As soon as Henry got home, he practically sprinted upstairs to the shower, dodging his parents as they unpacked cardboard boxes in the living room. As he ascended the creaky staircase with a much faster pace than he could ever muster in P.E., his mom called up to him, “Hi Henry! How was your day?”
            “Disgusting,” said Henry as he fled into the bathroom, closed the door, and practically leaped into the shower.
            Post-shower, Henry descended the stairs in some fresh clothing. Drips of water ran from his wet hair down the back of his neck like insects, but the sensation was strangely comforting coming off today’s horror. The aroma of soap that emanated from his moist skin had never been
so wonderful. Henry was high on hygiene.
            “What do you mean, your day was disgusting?” said Henry’s mother, who had moved into the kitchen and begun to prepare dinner while Henry was bathing. “What happened?”
            “Well, my clothes definitely need to be washed. Maybe burned,” Henry sighed. “But it’s over with, and I really don’t want to dwell on it anymore than I already have. Oh, and I’m going to have to buy a new P.E. uniform tomorrow. Somebody stole mine.”
            “What? How could that happen?” said his mother.
            “I forgot to lock my locker. I’m sorry. Believe me, I’ve been amply punished for this.”
            “Henry, you really have to be more careful about these things. You know we can’t afford to just be-“
            ”It’s OK,” said Henry. “I’ll pay for it. Don’t worry. It’s my fault. I don’t expect you to have to deal with it.”
            “No, no. I don’t want you to have to pay for it,” said his mother. “It’s just...we can’t be wasting money on things like this.”
            “I know, I know. I’m sorry,” said Henry. “Like I said, I’ll pay for it. Don’t even think about it.”
            “Just...please be more careful,” said his mother. As she stirred a pot at the stove, Henry’s father walked in the kitchen.
            “Hey, dad,” Henry said, “how’s it going?”
            “It’s...going,” said his father, shaking his head slightly. “Back hurts from unpacking these boxes. No calls for a job. You know. The usual.” He shuffled back into the living room. Henry’s father had never been the most chipper man, but ever since he was laid off from his job as a computer salesman a few months ago, his mood had steadily decayed to a perpetual dour malaise.
            “How’s your room going?” Henry’s mom asked. “Is everything unpacked yet?”
            “Getting there,” said Henry. “Where’s grandma?”
            “She’s asleep,” his mother said. “She hasn’t been feeling well lately. She’s probably just tired, what with everything going on.”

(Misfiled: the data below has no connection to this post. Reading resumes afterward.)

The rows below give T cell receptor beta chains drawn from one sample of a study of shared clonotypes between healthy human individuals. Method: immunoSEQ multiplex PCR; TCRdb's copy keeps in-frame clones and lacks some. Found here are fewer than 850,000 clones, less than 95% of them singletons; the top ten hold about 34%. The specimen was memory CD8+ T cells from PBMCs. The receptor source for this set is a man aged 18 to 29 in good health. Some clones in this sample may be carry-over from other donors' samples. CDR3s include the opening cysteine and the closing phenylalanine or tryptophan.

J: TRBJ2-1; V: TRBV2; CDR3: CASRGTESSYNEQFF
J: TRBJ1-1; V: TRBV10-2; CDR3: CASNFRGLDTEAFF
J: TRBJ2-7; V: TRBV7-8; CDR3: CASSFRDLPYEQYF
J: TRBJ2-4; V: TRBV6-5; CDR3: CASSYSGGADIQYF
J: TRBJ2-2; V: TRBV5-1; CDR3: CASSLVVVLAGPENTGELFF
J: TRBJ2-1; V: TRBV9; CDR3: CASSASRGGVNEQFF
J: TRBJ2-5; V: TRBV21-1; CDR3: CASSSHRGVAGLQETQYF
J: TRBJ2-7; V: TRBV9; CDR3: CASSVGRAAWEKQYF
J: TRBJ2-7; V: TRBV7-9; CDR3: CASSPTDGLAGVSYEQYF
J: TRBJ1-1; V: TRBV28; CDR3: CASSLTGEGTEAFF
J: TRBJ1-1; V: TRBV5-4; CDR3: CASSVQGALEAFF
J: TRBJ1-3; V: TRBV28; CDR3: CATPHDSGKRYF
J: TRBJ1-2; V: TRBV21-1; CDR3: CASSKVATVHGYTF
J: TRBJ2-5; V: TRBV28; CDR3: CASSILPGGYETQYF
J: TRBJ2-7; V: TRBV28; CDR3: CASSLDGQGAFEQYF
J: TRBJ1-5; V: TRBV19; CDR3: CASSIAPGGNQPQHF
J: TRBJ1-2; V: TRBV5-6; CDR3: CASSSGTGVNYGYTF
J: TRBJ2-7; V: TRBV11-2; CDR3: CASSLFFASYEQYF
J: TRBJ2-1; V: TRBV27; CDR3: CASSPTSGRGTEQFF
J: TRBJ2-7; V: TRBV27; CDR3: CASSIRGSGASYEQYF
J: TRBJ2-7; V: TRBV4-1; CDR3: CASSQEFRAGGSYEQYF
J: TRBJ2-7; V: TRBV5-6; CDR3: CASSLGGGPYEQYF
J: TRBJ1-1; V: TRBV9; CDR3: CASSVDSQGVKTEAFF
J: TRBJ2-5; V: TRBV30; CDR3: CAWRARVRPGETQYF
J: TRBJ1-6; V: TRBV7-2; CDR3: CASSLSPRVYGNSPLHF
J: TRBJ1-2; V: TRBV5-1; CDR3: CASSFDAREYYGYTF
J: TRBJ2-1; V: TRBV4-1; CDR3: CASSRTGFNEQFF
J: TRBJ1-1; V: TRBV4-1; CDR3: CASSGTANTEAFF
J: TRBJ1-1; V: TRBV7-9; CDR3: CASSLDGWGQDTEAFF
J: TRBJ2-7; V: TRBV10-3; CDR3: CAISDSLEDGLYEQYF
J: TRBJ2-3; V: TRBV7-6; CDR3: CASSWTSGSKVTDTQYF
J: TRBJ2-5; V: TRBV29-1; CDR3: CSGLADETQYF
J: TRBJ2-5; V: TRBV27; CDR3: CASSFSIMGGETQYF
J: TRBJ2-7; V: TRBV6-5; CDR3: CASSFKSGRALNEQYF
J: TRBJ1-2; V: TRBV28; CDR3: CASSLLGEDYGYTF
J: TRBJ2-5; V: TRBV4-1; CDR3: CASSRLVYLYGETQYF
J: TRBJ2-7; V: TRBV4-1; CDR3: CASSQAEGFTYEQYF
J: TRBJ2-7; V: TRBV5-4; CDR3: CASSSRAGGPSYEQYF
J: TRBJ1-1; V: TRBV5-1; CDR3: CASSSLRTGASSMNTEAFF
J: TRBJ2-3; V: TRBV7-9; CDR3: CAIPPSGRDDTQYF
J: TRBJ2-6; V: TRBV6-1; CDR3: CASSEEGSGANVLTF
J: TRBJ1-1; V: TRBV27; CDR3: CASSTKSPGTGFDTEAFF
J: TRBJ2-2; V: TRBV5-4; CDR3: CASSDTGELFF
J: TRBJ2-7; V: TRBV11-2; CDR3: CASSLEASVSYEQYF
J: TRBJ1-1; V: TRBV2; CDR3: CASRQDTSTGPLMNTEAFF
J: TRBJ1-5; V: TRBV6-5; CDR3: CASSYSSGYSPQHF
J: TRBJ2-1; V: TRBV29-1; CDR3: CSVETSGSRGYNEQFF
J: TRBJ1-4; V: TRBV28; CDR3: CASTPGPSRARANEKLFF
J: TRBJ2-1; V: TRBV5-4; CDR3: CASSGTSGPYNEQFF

“Yeah, I guess,” said Henry. “Alright, well, let me know when dinner’s ready.”
            Henry went upstairs to his room and closed the door, then sat on his bed and looked around. He still wasn’t used to this room; hell, he still wasn’t used to this house. It was just so old...not that their old house had been the Bellagio or anything, but this place was like the Haunted Mansion’s guest cottage. Everything was dusty and ancient, and each room had these small, wooden-shuttered windows that let light enter through narrow slits, like horizontal prison bars. However, it was paid for, and had been for some time. That was the important part, and the fatal flaw of their old place. It was probably for the best. His grandmother had clearly been lonesome for a while, and Henry could hardly blame her for that; how could anyone stand to live in a house by this all by themselves? And he did have a much bigger closet here than at the old place. It was still creepy, though.
            Henry stood up and was briefly jolted by the sight of his reflection in the mirror in his peripheral vision. Taking a deep breath, he squatted next to one of the few boxes left unpacked and opened up the flaps. He immediately smiled. Among the box’s contents was the Nintendo Entertainment System he had bought at a flea market shortly before the move. He had found it among an assortment of random knickknacks presided over by a swarthy man who spoke approximately seven and a half words of English, two of which happened to be “ten dollars.” Between this, and a handful of games he had picked up for nearly nothing from an extremely bored-looking housewife with very large platinum blonde hair, he had purchased the finest entertainment 1985 had to offer for less than $20. He hadn’t gotten to play it much before he packed it, but it was his once again. Deciding to neglect both unpacking and homework for the time being, he plugged the system into his television, put in Super Mario Bros., and prepared to be blown away.
            Except the power light refused to illuminate, remaining a mocking black square. Henry pressed and repressed the power and reset buttons. Nothing. He unplugged the system and inserted the AC adapter into a different wall socket. Nothing. He checked all the connections. Nothing. He pounded on it with a few square shots with his fists. The same. It must have gotten damaged during the move. The king was dead.
            Mumbling obscenities, Henry went back to his bed. He picked up his iPod from the nightstand, put on his headphones, and started listening to the nastiest, most profane music he could think of. Then he pulled his history textbook out of his backpack and cracked it open to Chapter 13. As he began to read about the Industrial Revolution, he could have sworn he still smelled urine, faintly.